Thursday, January 5, 2012

Is There a Canadian Crisis In The Crease?

"I've said it before but why is it Canada never has a goalie that steals the show? We are horrible at picking goalies for this team."

That's a quote from a friend of mine in a recent email. He is amazingly patriotic and passionate, but obviously making a blanket statement like that shows he's more tin man then scarecrow after meeting with the Wizard.

His memory is shorter then it would take anyone riding the stick Tiger Williams style to get planted in the WHL.

That Canada hasn't had a goaltender steal the show in recent years is true, but never is bit much.

In the last 3 gold medal/semi-final games the following goaltenders have seen action for Canada.

-Scott Wedgewood-2012
-Mark Visentin-2012
-Mark Visentin-2011
-Martin Jones-2010
-Jake Allen-2010

The only goalie not to either be replaced or replace his partner in a gold medal game has been Olivier Roy in 2011, and he was the starter when that tournament began. It's no coincidence that Canada has settled for Silver twice and will play for Bronze this year. Now for some countries that wouldn't be settling, it would be celebrating but not Canada, especially when the tournament was held in Canada twice and just across the border a 3rd time in that span. Where are the Canadian goaltenders my friend (we'll call him Scoot) has forgotten about? The ones that were named the tournaments top tender or set records or made incredible gold medal saving stops? I don't know but Canada better find a few soon. Neither Wedgewood nor Visentin can return next year so there will be fresh blood soaking up the tournament. One name to watch for is Oil King netminder Laurent Brossoit. He's tied for 2nd in wins with 23, 5th in gaa at 2.50, 6th in save per centage at .914 and no pipe man has played more minutes. Is there crisis? No, but they have top be concerned.

As for the past, here's a few Canadian goaltending accomplishments:

-Roberto Luongo nearly stole the gold in 1999. Russia more then doubled Canada in shots peppering and finally beating him on the 40th shot in overtime.

-Marc Andre Fleury stood on his head in 2003 and almost willed Canada to a gold medal, but like Luongo his heroics weren't enough. Like Luongo though he was named to the All Star team then was drafted first overall by the Pittsburgh Penguins.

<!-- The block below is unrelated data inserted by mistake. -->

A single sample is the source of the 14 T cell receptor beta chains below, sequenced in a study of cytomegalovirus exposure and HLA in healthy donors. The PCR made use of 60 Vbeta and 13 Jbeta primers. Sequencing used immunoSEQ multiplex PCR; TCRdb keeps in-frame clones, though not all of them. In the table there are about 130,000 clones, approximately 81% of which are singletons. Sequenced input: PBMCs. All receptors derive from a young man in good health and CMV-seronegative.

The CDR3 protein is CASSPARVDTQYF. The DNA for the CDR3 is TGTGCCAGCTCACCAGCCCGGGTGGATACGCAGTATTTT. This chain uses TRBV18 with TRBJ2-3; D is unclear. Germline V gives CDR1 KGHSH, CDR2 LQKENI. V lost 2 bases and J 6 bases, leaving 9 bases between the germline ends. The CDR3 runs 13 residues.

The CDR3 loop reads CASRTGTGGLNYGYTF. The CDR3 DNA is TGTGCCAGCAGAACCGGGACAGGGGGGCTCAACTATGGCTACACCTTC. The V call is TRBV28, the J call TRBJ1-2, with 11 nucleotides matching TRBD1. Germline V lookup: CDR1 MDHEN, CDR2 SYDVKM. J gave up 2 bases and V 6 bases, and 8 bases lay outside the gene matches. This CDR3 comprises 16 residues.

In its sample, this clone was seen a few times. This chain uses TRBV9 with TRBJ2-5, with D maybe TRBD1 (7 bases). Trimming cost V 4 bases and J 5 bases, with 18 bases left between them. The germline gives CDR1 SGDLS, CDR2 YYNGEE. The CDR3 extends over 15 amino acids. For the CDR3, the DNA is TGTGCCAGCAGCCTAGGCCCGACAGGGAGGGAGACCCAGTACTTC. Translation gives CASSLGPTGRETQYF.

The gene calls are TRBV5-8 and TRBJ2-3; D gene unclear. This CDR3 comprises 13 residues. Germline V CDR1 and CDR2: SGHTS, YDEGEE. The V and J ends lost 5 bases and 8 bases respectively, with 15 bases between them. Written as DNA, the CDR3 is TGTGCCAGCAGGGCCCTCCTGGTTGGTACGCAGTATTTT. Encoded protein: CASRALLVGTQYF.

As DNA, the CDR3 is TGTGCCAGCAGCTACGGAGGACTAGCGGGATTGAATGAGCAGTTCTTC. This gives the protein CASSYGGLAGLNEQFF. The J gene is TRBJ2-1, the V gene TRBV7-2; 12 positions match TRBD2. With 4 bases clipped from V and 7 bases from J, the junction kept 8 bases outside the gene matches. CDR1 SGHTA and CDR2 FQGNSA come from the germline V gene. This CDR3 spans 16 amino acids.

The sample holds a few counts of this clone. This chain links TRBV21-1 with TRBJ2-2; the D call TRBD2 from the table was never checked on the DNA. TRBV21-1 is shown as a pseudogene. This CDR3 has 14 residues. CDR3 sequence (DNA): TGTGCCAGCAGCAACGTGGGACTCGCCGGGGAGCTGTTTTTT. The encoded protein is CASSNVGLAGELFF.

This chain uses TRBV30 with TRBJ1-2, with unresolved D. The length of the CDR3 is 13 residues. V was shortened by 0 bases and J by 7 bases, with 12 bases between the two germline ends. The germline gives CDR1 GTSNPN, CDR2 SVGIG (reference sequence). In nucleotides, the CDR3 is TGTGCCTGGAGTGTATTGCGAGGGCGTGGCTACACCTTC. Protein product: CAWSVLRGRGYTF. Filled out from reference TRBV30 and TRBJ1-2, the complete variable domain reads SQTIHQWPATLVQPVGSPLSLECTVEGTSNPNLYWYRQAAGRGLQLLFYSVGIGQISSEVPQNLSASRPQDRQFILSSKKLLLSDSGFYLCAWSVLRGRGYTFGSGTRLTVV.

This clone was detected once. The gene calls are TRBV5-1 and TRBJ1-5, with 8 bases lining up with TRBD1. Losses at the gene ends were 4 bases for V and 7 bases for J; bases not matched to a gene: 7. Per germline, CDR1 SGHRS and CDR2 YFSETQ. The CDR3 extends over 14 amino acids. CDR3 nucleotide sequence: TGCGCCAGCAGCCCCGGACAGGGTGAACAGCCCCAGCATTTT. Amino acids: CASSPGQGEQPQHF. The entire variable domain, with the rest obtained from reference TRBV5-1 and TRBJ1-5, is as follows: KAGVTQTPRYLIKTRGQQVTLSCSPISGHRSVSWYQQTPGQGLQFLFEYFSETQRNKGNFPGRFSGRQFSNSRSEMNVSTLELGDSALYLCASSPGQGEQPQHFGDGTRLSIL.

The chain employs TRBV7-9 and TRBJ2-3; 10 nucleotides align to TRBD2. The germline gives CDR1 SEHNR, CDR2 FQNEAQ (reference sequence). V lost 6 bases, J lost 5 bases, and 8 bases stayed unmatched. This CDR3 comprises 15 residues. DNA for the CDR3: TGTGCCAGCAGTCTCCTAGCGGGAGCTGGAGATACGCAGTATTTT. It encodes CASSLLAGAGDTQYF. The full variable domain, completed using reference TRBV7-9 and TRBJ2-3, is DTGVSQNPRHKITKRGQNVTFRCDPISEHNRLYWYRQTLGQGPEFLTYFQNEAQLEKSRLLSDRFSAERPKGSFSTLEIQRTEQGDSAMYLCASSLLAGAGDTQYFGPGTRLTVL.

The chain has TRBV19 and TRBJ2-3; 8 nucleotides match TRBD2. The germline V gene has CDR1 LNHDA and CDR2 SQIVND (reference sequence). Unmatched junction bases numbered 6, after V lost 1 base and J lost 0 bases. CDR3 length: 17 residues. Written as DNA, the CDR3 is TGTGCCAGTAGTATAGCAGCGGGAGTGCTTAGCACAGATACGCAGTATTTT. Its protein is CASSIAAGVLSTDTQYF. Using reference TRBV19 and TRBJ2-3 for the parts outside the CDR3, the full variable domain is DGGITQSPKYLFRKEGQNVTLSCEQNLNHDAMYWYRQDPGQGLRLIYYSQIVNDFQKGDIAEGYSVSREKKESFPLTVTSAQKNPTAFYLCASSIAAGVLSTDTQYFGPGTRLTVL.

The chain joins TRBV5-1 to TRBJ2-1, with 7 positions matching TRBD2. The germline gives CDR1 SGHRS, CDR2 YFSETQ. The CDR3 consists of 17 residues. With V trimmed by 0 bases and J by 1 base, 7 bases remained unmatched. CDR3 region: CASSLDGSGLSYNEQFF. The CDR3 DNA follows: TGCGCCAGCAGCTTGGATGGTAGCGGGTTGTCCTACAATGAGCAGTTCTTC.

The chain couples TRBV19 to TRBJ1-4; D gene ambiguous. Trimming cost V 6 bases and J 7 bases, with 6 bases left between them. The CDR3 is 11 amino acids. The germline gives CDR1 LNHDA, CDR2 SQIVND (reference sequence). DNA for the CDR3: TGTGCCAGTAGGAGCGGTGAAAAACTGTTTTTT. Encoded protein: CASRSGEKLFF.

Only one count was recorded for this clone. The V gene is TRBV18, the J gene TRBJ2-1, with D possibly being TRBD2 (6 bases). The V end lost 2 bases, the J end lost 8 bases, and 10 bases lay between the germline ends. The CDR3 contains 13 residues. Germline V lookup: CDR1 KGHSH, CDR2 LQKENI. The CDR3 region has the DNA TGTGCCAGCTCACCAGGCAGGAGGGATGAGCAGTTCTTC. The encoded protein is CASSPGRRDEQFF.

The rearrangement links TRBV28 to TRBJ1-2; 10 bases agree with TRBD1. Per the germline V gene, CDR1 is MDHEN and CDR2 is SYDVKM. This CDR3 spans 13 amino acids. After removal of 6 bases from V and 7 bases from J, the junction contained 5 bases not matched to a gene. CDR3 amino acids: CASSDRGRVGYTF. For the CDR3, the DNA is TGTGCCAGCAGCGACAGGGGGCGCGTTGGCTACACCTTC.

-Carey Price stellar shoot out stops in 2007 are legendary. While the States did pump some by him, Price was all world as Canada won gold for a 3rd straight year.

-Steve Mason named tournament's top tender after backstopping Canada to gold by beating Sweden in overtime and earning a 4th straight gold medal.

-Since the tournament began in 1977, a goaltender from the Great White North has been named to the all star team 10 times. More then any other country. Russia is the next closest at 6, followed but by the U.S.A at 5. The record for most shut outs in a tournament is held by Canadian Justin Pogge who had 3 in Vancouver where he led Canada to what some thought was an unexpected gold medal.

Any time Canada loses people will point to players that didn't make the team or were even invited. That game was being played today by thousands of people. What if Tyler Bunz made the team? What if Sam Brittain was healthy? What if chips and dip were healthy for you? As a fan, "Scoot" included, you have the right to cheer when they win, boo when they lose and jump on and off the bandwagon as many times as you want. But don't let the facts get in the way of a good rant.

1 comment:

HockeyDad16K said...

There is a very good article titled "The State of Canadian Hockey Goaltending Development" at .

They talk specifically about Finland and Sweden focusing attention on developing goalies. We do not have that in Canada. Every team/organization has their own goalie coach, if they even have one. I know of a Bantam AA team last year where the goalies were basically targets, they had no goalie coach.

My son has worked with the same high quality goalie coach for the past 4 years: Dustin Schwartz. This summer he was in Dustin's specialized summer camp and continued it by attending Vimy Ridge School where Dustin teaches in the hockey academy.

You mentioned Laurent Brossoit as a possible goalie to watch. He's coached by Dustin, so it wouldn't surprise me to see him invited to camp for next years Team Canada. The program Dustin teaches is very different from other programs we know of.

I guess the point I'm trying to make is that other countries are focusing on their goaltender instruction from much earlier ages than Canada does, with a coordinated program. Here it's really up to individual parents (like me) and coaches to ensure the kids get the best fundamental training they can. The programs that are taught are often different from year-to-year based on the goalie coach used. Following a single high-quality program like the one Dustin teaches from young goalies through junior would go a long way to ensuring we always have high-quality goaltenders in Canada.